First let me say thanks to everyone who replied!

Ashley, I got it fixed but I have not a clue what did it :)

On Nov 27, 2010, at 6:49 AM, Ashley Sheridan wrote:

> On Fri, 2010-11-26 at 22:29 -0800, Tommy Pham wrote:
>> > -----Original Message-----
>> > From: Richard West []
>> > Sent: Friday, November 26, 2010 9:40 PM
>> > To: Peter Lind
>> > Cc: Tommy Pham; Tamara Temple; PHP General Mailing List
>> > Subject: Re: [PHP] PHP Add +1 mysql updates by 2?
>> > 
>> > I took that into consideration so I added the update at the very end of
>> > document...
>> > Still the same,
>> > RD
>> > 
>> <snip>
>> Things to consider as part of your application design/flow:
>> 1) Are you doing all PHP processing (application initialization, DB
>> retrieval, user preference settings, etc.) before any header, echo, print,
>> printf, output buffer, etc... ?  At which point is the update done?
>> 2) Are you sure the DB update is only called for or included/required once
>> for that particular URL request?
>> 3) Do you any have other page (js - or in page ajax calls, css, php, html,
>> etc) that requests the page (with the update) again, as Peter mentioned?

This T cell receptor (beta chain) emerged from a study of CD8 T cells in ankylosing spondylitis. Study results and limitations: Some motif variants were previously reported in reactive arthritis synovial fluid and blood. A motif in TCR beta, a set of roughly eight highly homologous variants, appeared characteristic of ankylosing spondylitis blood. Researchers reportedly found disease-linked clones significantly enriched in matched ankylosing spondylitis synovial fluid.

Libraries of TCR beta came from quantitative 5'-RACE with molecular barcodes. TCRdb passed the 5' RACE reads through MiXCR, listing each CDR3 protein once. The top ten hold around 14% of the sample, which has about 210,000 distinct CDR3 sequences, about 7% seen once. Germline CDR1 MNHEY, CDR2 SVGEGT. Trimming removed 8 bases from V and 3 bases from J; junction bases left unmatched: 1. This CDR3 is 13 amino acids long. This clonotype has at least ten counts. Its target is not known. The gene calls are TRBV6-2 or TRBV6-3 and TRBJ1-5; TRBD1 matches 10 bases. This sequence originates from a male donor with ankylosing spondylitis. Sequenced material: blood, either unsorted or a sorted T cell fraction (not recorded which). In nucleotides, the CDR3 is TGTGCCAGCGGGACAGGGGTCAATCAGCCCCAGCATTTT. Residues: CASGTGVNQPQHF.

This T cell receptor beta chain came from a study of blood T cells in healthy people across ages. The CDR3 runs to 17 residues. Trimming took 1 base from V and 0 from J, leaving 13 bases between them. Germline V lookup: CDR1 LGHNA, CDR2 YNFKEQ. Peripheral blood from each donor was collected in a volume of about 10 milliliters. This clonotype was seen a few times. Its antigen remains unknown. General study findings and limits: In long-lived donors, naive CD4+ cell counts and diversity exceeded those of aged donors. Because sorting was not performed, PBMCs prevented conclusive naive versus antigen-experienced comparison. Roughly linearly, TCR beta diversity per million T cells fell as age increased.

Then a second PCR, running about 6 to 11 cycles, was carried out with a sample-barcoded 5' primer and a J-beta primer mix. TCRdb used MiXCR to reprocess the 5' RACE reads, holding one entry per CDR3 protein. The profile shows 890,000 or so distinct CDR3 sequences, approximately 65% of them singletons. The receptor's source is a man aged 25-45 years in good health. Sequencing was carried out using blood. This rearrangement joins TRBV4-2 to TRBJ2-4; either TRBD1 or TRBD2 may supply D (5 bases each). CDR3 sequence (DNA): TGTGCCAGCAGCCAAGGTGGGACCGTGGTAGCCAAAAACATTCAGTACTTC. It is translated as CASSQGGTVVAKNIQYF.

>> It will help you if you do an UML or a flow chart of the application flow.
>> Regards,
>> Tommy
> Because you're running the query as a response to a GET call, the browser is 
> allowed to call it multiple times and grab select parts of the output to 
> speed up rendering of the page. I've run into this before, and it's annoying.
> There are basically two ways to prevent this. Have the page called as part of 
> a POST request, which is preferred as GET requests should never change data, 
> hence why browsers are allowed to request them in a slightly different way to 
> speed up the page display times.
> The second way is to also update a timestamp in the DB, and then before you 
> update check to see if it has been updated within a certain time period. 
> Depending on what you're updating this for (stat counter, etc) then this may 
> not work.
> Thanks,
> Ash

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